We have all been there - work deadlines mount up, the social calendar fills and before you know it your racket is gathering dust in the cupboard under the stairs. Don't underestimate the challenge of getting back in the game! It may seem tempting to just grab your racket and expect to effortlessly reclaim your previous skill level. However, the reality is far from that.
It is not as easy as just picking up your racket, finding a court and finding your previous form. Inactivity will see the loss of base fitness levels, opening up the possibility of injury. So, before diving headfirst into the court, take a moment to consider the importance of gradual training and reconditioning your body.
Sweatband.com caught up with former British number 1 and now LTA coach Chris Wilkinson on his tips to help ease your return to the court.
How do I get back into tennis after a long break?
It is really important to work your way back slowly, don’t feel you have to over play early on as this will cause injury. It is also worth getting your fitness back to a reasonable level before picking up a racket. A lot of people make the mistake of going flat out too soon.
TIP: Focus on footwork and shadow tennis to start. Incorporating lateral movements across the caught and shuttle sprints towards the net and back.
How do I get back into shape for tennis?
Working on general fitness such as walking, running and cycling would be an easy way to start getting back into shape and ready for tennis.
TIP: Before entering the court again, it would be advisable to incorporate 3 x 30 mins of steady state exercise a week before upping the intensity of your exercise.
What equipment would you advise for someone getting back into tennis?
Choosing the right racket is important and depending on your level will determine what racket to use. Using a lighter racket for a beginner would be beneficial, with an approx weight of racket would be 250-285g.
I also think as important as rackets is getting the right shoes to wear. When you haven’t played and are returning to the game, many players get blisters very easily by wearing the wrong shoe, I would advise wearing a comfortable pair to begin with.
TIP: Look for an equipment provider that can cater for your experience level (beginner, advanced, intermediate) or stroke play (compact, moderate, long).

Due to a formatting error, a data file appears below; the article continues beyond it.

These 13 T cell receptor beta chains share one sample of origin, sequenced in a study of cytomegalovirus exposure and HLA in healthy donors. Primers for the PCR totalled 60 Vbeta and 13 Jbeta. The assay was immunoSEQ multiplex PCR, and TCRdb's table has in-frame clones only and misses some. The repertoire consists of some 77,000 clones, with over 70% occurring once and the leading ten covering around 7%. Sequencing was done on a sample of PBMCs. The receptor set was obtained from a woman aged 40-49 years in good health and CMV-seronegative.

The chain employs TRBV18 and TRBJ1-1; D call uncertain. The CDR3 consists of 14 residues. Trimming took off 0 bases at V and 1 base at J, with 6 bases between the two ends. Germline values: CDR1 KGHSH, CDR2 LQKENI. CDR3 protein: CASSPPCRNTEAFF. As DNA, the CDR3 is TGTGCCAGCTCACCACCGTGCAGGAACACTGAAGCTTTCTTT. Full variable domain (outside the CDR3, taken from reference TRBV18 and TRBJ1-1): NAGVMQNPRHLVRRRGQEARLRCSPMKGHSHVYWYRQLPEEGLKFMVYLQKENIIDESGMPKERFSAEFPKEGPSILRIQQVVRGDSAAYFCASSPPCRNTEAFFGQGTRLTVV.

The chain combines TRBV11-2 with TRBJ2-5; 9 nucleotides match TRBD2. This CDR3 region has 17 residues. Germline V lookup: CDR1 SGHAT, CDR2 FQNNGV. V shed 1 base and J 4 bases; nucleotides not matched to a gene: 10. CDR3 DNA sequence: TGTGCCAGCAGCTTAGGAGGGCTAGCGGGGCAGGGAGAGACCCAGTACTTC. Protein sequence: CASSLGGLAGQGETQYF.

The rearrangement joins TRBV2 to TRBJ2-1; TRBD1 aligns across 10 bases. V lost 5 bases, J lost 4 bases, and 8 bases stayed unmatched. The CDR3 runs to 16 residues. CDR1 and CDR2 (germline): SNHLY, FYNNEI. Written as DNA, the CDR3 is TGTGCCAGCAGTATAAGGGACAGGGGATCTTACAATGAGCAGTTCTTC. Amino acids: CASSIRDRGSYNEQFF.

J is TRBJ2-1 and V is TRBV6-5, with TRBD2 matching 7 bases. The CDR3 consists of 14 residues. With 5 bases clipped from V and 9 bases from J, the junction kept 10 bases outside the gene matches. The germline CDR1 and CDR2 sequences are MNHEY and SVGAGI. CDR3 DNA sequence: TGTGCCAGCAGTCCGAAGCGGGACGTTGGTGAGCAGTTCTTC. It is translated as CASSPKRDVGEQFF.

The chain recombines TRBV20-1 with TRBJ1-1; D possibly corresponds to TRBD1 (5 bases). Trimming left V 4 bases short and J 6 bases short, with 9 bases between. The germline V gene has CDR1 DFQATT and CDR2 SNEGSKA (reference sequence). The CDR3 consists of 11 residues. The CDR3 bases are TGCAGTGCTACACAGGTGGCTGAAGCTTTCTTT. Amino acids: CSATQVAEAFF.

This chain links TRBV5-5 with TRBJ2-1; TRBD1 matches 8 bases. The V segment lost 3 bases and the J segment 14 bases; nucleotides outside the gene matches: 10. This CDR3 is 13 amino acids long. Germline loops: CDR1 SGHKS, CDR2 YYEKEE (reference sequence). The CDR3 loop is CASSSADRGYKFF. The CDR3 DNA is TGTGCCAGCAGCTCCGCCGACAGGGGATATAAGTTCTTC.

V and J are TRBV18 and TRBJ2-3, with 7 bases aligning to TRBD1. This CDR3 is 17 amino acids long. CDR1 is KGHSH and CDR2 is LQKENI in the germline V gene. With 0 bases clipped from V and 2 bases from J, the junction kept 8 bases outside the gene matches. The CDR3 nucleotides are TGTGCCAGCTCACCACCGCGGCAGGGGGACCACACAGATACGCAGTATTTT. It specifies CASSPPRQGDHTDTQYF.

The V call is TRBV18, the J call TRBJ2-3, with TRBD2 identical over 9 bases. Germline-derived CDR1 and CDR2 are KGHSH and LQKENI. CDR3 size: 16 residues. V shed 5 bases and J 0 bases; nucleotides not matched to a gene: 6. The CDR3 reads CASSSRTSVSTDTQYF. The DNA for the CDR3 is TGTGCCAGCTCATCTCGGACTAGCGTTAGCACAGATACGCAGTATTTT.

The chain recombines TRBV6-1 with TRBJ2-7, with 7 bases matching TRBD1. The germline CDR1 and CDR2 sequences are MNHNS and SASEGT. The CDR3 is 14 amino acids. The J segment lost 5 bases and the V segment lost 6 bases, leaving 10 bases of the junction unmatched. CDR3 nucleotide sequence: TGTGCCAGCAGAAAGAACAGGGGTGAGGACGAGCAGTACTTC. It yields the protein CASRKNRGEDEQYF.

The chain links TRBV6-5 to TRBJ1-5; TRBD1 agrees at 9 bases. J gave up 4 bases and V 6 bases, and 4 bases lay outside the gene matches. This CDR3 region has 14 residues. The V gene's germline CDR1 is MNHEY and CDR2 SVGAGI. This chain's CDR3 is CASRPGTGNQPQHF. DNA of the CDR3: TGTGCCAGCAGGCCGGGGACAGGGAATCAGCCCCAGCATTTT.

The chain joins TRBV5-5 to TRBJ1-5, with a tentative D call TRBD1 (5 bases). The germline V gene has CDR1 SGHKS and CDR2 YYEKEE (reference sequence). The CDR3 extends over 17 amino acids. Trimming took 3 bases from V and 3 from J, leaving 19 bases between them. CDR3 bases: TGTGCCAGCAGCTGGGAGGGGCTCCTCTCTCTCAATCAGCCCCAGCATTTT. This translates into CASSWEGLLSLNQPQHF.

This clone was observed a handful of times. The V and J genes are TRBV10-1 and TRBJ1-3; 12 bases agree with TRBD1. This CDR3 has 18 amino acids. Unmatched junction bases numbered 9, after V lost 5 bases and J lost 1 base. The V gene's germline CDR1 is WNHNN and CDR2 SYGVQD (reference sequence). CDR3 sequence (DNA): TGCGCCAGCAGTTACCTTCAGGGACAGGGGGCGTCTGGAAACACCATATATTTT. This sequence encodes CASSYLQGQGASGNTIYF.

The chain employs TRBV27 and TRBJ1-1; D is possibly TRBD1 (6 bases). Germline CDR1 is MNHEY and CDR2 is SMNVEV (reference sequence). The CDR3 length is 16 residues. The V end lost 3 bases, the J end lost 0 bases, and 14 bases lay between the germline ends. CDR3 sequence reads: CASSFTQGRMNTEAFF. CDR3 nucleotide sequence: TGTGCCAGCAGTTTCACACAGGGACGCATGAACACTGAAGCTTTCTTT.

What other sports or activities will help me get back into tennis?
Obviously as mentioned general fitness will help and anything that involves good eye coordination exercises will also be of benefit, this might simply be some throwing and catching exercises in the garden.
Other sports that will help tennis would be Squash, Badminton and table tennis as these all involve receiving a moving ball similar to tennis.
TIP: If it isn’t just hand eye coordination that concerns you, why don’t you look for a sport that helps you with court positioning? Whether it is playing 5-a-side football, netball or basketball.
How long will it take me to redevelop my game after a break from tennis?
A lot depends on how well you learn and how often you play. If you play at least a couple of times a week it could take you a couple of months to redevelop your game. The main question will revolve around the reason for playing. Is it for leisure? Competition? Or just for general fitness?
How do I recover from tennis once I have taken the plunge again?
It is important to warm up and warm down properly before and after tennis, just using some simple stretching exercises will help you recover. Tennis will work the majority of muscles within your body, so a full-body stretching routine or even a yoga session once or twice a week will help you recover and remain mobile.
TIP: When talking about taking the plunge, why not incorporate some swimming into your recovery? Also, do not forget about nutrition. With increased activity it is not only important to be eating the right amount of food,but the right types of food to fuel your recovery. For further credit, pick up a foam roller and use after your tennis sessions.
Where is the best place to pick up a racket again? A club? A leisure centre? A local court?
Playing at your local club is the best way to start up again. It isn’t not too expensive and easy to travel to. Follow the link to see which club is near you.
I would also suggest contacting your local coach to get some coaching when starting up just so you know what you are doing when stepping on the court. This might be individual lessons or group coaching or even a combination of both.
During the Winter you might also want to consider joining an indoor centre or outdoor floodlit courts.
To sum it up
Although there can be significant barriers to picking up your tennis racket after a long lay off, once you have eased yourself back into playing, the benefits are countless. If you want to pick up a new tennis racket suited to your playing style or experience, or want to get the lowdown on the best tips and tricks on the court, check out our tennis section or our tennis features.